I bought a Rigol DS1052E oscilloscope, on the basis of Dave Jones eevblog #37 tear down, in May this year for £257.76 + £31.20 postage, tracked, (well worth it to watch it approach across the world, took two weeks) from BestOfferBuy. I am delighted with it, and I see it is now priced at about £215, exc postage. There is another version with a 16 channel digital analyser included.
I have no connection with Rigol or BestOfferbuy except as a delighted customer.
This press release allegedly describes how they can produce it so cheaply without sacrificing quality:
Outsmarting local competition wins global recognition
The late Speaker of the U.S. House of Representatives Tip O’Neill once
said, "All politics is local." Rigol Technologies, a Beijing
instrument maker, may have written that statement’s corollary: "All
business is local."
Founded in July 1998, the company launched its first product -- a
virtual oscilloscope designed to work with a PC -- in less than a
year. Its success led the company to develop complete, standalone
oscilloscopes as well as to branch into other instrument-related
areas. In 2006, the company introduced the DS 1000C digital storage
oscilloscope, which won wide acclaim in China.
The scope was a breakthrough for Rigol, providing a small form factor,
deep memory, wide bandwidth options, and low price. And its success
also brought a common form of flattery: imitation. By 2007, Rigol was
the No. 2 DSO manufacturer in China, producing over 40,000 DSOs a
year. The same year, copies of the scope from a few Chinese
manufacturers also began to appear. In China, where
intellectual-property protection is still maturing, the practice of
"knocking off" someone else’s design was common. (Rigol has since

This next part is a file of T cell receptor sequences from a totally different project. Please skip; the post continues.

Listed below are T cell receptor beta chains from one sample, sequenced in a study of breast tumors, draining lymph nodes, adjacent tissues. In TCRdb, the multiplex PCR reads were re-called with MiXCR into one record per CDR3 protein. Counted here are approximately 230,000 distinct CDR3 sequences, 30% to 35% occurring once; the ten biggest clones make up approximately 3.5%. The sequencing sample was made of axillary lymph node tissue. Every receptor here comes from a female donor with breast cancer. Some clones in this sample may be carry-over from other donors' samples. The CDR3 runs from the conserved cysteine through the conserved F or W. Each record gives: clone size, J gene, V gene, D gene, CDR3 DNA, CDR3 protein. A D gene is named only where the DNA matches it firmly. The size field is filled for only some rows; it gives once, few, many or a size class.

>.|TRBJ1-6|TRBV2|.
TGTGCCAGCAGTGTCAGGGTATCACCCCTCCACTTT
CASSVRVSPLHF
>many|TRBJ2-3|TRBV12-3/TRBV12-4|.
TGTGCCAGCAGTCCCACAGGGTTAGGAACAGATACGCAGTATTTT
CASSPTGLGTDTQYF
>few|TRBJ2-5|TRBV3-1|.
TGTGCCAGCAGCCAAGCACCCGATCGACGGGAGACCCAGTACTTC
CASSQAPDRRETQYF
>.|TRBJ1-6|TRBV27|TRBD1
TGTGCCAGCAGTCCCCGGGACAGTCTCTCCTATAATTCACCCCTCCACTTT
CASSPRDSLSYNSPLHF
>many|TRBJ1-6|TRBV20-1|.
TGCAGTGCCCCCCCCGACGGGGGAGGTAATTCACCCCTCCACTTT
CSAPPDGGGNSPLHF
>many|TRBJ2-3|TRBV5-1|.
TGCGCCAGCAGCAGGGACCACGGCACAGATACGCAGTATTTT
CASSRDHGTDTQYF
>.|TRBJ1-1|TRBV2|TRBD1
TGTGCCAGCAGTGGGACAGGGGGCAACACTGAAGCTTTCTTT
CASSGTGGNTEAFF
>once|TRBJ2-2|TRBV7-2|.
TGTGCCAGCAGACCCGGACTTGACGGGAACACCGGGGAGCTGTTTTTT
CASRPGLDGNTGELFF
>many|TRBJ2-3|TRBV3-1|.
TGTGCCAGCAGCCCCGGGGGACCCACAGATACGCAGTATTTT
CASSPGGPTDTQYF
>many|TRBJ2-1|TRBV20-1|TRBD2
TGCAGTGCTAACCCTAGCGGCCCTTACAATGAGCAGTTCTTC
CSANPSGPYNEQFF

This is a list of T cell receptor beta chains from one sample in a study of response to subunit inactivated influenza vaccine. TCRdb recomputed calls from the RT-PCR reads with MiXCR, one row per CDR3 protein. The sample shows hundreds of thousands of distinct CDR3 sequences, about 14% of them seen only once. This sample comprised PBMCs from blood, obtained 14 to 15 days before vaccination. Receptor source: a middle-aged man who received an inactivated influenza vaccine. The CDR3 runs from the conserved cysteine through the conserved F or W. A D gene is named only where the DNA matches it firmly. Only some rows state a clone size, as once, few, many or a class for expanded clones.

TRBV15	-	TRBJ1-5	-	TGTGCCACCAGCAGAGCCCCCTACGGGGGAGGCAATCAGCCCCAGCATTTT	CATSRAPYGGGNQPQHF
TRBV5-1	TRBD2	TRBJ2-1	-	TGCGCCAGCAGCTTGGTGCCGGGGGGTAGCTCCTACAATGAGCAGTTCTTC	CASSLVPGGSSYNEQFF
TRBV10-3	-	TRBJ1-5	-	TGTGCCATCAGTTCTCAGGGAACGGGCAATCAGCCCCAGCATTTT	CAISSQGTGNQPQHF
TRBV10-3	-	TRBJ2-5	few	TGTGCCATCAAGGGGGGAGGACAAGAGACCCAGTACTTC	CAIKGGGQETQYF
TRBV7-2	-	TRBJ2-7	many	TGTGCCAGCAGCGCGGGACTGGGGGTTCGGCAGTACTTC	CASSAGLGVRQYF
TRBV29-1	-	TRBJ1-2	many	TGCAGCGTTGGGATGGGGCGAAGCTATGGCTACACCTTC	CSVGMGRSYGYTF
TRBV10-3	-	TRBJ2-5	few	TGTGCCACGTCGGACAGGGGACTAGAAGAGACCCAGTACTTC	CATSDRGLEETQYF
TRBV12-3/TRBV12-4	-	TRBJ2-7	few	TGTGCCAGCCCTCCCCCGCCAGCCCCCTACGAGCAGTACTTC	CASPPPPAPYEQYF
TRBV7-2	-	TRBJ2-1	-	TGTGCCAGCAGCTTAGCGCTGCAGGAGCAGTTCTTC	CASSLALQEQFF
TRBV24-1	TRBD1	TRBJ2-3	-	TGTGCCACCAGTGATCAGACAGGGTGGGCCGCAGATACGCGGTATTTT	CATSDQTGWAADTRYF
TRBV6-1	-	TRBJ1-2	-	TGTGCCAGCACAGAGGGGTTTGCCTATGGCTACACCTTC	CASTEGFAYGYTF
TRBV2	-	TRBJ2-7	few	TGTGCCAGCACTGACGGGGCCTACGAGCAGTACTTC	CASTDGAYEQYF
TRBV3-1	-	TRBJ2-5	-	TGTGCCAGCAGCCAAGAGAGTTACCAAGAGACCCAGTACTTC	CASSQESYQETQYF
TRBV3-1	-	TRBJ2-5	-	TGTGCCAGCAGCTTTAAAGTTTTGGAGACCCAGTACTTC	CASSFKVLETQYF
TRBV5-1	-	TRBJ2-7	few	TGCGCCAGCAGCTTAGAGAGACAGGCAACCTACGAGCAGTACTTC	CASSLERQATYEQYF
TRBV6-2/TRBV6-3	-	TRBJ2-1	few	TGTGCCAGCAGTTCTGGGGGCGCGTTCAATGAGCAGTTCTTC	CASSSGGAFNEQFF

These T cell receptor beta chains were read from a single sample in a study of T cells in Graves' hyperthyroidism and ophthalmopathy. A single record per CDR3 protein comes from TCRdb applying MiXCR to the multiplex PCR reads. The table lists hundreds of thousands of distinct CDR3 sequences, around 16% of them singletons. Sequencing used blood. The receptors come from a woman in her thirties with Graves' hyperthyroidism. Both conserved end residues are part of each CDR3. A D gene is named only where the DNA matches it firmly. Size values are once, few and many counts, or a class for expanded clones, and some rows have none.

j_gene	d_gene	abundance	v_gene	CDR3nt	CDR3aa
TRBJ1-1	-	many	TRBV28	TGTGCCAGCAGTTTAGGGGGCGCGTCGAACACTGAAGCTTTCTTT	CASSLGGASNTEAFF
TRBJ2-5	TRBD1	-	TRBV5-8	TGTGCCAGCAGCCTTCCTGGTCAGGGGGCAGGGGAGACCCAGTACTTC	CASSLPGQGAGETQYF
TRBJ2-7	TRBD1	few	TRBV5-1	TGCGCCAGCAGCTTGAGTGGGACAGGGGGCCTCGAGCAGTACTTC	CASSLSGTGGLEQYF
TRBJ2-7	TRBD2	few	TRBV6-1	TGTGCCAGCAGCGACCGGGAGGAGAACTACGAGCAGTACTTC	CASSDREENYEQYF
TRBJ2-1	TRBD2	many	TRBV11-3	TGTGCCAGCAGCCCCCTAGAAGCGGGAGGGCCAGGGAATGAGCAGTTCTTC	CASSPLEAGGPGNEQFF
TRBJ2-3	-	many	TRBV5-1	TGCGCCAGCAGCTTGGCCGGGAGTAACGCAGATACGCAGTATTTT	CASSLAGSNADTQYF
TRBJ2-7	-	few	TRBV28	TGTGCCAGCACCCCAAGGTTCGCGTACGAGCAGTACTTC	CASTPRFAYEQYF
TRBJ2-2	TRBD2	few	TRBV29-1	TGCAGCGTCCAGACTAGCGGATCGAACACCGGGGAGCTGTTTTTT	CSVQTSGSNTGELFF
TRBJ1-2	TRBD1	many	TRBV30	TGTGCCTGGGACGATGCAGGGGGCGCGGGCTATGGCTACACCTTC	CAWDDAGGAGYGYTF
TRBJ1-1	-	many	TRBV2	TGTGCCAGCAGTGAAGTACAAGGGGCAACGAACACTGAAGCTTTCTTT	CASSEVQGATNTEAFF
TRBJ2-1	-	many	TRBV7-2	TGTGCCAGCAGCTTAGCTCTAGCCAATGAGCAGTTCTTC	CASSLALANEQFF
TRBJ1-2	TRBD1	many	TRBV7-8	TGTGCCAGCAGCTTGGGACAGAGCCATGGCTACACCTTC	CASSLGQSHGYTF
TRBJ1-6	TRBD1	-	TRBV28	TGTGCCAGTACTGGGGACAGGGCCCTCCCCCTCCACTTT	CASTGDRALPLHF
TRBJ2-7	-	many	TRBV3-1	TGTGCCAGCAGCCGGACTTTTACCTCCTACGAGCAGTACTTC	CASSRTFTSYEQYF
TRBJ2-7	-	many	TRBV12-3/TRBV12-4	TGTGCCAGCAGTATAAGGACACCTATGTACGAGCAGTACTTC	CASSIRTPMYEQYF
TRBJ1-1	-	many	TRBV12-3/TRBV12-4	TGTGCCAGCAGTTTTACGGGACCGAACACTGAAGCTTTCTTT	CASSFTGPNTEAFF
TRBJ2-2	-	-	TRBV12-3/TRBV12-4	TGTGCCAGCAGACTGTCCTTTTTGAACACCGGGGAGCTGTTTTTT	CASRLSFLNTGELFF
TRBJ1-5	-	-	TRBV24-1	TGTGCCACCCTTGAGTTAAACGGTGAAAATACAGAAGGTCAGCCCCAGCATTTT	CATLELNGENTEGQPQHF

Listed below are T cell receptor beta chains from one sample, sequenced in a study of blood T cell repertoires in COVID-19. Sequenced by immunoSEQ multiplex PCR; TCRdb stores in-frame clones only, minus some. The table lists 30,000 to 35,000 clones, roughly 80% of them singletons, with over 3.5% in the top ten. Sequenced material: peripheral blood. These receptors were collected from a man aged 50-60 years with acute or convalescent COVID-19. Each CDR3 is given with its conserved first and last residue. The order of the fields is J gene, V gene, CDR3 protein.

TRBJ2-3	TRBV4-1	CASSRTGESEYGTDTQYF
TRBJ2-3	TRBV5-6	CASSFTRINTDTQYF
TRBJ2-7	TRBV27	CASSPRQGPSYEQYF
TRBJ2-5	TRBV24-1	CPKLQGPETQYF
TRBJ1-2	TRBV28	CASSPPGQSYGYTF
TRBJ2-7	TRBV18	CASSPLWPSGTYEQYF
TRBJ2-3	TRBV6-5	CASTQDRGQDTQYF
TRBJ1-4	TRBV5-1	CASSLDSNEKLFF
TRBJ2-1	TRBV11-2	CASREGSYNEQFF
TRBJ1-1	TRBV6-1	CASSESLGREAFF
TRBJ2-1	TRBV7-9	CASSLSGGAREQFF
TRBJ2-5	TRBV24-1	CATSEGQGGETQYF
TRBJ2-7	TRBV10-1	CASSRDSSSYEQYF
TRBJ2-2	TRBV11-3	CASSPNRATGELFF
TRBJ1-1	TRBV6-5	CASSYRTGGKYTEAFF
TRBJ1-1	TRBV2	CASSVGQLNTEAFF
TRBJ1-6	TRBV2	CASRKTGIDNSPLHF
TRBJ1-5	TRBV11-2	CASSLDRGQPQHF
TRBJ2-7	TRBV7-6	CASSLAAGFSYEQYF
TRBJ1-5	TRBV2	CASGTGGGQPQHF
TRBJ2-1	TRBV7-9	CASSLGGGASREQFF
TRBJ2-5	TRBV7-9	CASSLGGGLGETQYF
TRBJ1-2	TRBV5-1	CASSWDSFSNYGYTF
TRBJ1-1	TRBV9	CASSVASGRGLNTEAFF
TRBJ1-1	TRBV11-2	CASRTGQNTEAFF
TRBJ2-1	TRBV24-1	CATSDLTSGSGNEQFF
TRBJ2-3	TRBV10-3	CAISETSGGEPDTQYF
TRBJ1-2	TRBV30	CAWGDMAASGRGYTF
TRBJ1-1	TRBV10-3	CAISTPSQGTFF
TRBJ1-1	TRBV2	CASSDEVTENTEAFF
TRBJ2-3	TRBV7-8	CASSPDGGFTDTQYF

successfully sued the copyists.)
The rapid copying of Rigol’s products made the company examine its
business strategy. Getting out of the low-end market was not really
possible, given the importance of the education market to Rigol’s
current and future business plans. The other possibility was to find a
technical way to distance itself from the copyists. Wang Yue, the
founder and president of Rigol, as well as the key system architect
for most of the company’s major instrumentation platforms, decided to
use Rigol’s R&D resources, buying power, and low manufacturing costs
to create a product that even those who copied it couldn’t undersell.
Because Rigol uses off-the-shelf components, it is the world’s largest
purchaser of commercial ADCs and other DSO parts. So it used this
purchasing power to reduce parts costs. Believing it could double
volume again as it pushed price down, the R&D team set out to create a
fast turnaround project with a one-year product design cycle. The
manufacturing team created a way to increase volume at little extra
cost and at an overall lower average cost.
The result was the DS 1000E product group. The line not only is
succeeding in its home market, but in Europe and the Americas as well.